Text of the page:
Thankfully, the Florida legislature is moving to create an amendment to the State constitution that would allow for a lasting law on parental notification, and stricter second trimester abortion laws. And surely the ACLU will challenge it. That is, unless they change their mind.

Comments:
And you think a 13 year old is mature enough to have a child? This is why abortions should be available.
 
As the previous commenter correctly pointed out, the 13 year old is better off getting an abortion.

But she's not better off getting a tattoo.

So there's the difference.
 
This would seem valid, but my point would have to be that we don't know the specifics of the situation in either direction. That is the basis for parental consent laws, or at least notification laws. The people who know this situation best are the girl herself, and the parents (if they were present). The analogy to tatoos is simply to draw attention to the fact that there seems to be quite a legal disparity when one must obtain guardian consent for a superficial skin treatment, but not for an invasive and potentially dangerous medical procedure. Further, we need to remember that carrying the child to term does not necesarily mean she will "mother" the child; she is a foster child herself and should be made aware of all her options. Thus the state's position that she is incapable of making the decision.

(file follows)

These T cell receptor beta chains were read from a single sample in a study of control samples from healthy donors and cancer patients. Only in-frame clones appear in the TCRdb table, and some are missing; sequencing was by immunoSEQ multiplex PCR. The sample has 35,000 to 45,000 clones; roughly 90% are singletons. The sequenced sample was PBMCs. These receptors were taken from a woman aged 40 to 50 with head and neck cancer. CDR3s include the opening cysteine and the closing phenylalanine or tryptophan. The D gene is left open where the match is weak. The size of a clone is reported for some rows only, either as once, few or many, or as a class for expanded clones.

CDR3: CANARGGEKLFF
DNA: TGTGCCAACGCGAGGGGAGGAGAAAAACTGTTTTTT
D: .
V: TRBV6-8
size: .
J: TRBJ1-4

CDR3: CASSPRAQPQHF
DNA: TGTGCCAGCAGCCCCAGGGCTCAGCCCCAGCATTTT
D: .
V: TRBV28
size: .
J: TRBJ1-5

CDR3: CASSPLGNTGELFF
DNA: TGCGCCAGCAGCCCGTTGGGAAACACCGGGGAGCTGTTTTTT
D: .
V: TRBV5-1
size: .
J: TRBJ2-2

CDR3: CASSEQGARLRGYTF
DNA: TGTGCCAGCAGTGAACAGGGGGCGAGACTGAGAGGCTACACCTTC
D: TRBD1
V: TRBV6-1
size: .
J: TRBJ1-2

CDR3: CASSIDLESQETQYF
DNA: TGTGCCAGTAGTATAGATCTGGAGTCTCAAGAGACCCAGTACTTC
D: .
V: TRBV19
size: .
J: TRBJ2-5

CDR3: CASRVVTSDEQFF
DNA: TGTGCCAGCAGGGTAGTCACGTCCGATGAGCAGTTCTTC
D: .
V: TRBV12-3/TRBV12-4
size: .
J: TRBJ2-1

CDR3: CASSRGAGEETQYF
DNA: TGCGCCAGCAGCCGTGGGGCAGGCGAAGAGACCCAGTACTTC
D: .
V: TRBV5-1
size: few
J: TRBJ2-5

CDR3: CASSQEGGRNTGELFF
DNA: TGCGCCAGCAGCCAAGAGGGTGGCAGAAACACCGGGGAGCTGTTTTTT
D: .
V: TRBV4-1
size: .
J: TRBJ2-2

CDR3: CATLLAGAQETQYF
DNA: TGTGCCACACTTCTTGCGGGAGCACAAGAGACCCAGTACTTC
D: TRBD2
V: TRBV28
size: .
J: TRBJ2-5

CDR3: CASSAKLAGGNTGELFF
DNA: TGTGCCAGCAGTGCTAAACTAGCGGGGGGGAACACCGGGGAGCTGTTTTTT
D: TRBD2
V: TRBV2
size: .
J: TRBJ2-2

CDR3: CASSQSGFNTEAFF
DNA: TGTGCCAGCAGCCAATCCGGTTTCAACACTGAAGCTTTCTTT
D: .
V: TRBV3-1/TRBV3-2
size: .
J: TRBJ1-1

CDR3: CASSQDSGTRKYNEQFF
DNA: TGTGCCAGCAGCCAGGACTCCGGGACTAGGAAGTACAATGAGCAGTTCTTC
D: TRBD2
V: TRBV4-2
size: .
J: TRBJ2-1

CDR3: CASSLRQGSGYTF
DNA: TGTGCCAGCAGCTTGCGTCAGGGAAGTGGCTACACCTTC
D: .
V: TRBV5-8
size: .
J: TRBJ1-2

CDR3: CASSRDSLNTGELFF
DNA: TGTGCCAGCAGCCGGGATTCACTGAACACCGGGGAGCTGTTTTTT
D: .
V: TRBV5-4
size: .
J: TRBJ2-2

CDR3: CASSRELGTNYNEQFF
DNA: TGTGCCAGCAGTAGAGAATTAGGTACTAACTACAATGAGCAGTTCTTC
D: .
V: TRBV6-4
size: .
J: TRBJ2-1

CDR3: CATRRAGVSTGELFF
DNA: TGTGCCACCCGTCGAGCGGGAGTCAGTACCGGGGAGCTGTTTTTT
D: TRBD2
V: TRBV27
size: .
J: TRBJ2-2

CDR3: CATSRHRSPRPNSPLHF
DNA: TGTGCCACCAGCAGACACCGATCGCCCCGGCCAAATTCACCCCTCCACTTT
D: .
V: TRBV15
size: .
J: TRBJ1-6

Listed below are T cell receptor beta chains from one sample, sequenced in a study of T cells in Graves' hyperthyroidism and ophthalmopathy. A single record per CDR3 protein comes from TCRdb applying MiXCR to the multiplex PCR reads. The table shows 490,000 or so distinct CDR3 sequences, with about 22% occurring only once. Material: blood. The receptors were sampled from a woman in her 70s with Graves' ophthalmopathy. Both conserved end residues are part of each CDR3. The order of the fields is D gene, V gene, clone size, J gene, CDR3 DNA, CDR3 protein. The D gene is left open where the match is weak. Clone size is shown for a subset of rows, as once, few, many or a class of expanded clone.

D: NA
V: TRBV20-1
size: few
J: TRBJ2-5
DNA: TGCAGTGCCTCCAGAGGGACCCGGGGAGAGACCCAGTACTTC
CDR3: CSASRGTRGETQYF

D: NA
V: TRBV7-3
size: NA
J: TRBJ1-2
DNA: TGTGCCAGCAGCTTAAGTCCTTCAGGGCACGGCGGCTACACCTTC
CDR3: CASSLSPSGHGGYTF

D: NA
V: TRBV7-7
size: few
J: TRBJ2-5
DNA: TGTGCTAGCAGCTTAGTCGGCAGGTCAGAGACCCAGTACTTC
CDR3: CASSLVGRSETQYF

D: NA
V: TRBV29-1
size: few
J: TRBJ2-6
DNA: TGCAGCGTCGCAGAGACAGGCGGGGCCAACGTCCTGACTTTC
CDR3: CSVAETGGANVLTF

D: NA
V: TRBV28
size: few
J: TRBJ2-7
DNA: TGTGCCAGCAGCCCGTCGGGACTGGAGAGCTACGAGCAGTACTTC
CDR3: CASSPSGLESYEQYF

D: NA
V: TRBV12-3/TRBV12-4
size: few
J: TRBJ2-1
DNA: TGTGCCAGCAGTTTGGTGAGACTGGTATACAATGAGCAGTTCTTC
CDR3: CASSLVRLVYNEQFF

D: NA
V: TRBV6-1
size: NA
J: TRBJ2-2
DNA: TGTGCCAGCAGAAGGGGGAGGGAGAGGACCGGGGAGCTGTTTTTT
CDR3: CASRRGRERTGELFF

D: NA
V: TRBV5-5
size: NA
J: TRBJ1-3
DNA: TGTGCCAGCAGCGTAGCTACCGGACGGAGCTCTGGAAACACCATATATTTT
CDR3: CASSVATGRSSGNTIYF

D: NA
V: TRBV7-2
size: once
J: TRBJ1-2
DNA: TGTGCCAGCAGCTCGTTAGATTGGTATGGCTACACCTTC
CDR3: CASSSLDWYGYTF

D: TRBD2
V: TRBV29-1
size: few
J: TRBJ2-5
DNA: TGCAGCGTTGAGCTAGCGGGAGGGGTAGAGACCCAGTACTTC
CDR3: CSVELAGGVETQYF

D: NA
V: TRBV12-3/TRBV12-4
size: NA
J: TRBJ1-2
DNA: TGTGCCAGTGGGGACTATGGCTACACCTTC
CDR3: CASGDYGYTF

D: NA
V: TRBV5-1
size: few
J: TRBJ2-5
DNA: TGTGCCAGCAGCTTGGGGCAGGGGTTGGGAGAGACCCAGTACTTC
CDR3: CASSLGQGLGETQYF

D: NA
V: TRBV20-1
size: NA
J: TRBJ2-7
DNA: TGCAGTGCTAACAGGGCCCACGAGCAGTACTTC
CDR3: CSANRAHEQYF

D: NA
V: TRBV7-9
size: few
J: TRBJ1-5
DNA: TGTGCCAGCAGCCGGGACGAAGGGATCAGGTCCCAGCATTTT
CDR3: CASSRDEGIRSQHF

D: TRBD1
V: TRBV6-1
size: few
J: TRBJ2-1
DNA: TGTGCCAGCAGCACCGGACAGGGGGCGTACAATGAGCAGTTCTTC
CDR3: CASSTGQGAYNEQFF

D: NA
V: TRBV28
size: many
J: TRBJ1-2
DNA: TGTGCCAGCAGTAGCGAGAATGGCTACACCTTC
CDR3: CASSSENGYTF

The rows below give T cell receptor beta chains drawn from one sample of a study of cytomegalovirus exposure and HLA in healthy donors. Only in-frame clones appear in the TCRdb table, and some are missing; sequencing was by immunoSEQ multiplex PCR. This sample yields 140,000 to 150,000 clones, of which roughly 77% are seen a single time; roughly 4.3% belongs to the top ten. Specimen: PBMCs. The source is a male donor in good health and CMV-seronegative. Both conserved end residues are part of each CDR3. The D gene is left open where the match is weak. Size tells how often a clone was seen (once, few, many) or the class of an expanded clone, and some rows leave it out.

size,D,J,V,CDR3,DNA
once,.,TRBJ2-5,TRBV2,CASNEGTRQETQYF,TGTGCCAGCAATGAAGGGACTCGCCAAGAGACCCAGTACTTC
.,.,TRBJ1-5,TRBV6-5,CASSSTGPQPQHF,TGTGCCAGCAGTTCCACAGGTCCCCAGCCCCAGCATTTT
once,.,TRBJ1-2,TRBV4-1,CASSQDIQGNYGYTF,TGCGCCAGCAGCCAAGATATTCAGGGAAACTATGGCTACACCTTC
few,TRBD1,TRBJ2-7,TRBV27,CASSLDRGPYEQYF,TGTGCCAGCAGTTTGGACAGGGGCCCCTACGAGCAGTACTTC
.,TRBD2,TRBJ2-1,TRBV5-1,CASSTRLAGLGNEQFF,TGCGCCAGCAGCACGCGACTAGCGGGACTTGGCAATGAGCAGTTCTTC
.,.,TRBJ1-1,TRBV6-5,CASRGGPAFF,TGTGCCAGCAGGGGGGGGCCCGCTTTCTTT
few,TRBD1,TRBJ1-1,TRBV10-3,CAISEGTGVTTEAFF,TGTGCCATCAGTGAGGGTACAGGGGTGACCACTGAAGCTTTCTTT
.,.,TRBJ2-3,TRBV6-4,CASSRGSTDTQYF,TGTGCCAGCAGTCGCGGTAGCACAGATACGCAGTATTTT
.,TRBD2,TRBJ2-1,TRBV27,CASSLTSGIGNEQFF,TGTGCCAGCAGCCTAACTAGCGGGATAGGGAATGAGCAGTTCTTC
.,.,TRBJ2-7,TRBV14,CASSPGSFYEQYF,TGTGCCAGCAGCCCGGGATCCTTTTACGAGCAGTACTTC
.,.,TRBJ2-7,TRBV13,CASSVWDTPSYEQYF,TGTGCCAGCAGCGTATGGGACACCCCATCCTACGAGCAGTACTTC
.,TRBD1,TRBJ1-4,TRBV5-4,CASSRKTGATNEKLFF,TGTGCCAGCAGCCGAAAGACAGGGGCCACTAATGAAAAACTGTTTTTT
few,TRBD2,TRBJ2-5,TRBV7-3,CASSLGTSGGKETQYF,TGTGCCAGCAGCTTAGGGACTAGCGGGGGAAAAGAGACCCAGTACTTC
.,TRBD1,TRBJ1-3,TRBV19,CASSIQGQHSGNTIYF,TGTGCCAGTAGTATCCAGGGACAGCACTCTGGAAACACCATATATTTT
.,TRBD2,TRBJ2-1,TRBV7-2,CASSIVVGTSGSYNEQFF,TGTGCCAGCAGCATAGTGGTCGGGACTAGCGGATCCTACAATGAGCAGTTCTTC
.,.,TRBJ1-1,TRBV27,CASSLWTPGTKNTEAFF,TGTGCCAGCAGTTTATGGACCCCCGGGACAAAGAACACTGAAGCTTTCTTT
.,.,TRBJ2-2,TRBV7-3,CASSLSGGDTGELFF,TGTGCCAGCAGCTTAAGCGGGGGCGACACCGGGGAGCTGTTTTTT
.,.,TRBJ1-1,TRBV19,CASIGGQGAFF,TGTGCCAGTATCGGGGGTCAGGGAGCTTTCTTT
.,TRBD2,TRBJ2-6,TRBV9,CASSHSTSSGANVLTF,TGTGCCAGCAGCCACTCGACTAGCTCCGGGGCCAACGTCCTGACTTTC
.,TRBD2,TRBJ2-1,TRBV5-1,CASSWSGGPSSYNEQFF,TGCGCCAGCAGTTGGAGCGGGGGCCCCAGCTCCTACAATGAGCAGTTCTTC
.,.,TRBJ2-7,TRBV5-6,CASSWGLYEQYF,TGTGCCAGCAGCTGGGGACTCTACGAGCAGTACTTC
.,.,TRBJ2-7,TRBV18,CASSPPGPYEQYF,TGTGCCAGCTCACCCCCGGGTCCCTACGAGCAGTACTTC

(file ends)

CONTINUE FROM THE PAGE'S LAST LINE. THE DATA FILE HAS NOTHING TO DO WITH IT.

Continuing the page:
In response to the two comments before: Of course she's too young to be a mother. She's too young to be engaging in sexual intercourse too! It boggles my mind that in America we abort over one million babies a year, while meanwhile thousands of infertile couples wade through miles of red tape, and drain their finances just for the chance to adopt a baby. Yes, she's too young to raise the child, but obviously her body isn't too young to "have" the baby. Let her have the baby, and give it up into a loving home.
 
Ah, little 17 year old girl wants to get an abortion?

Got to go get a parental notification from daddy.

Too bad that daddy's the one that's been steadily raping her for years, and he's the guy that knocked her up.

But you know, we got this culture of life thing, so we can't have you aborting that pregnancy without checking with dad first, or mom, I bet she's in real fine emotional shape.

I'm sure the kid you're forced to have will grow up just fine.

You people are going to have to face it, this is a PERSONAL decision, regardless of the persons age.
 
"an abortion is far more intrusive than giving birth"

Are you out of your fucking gourd?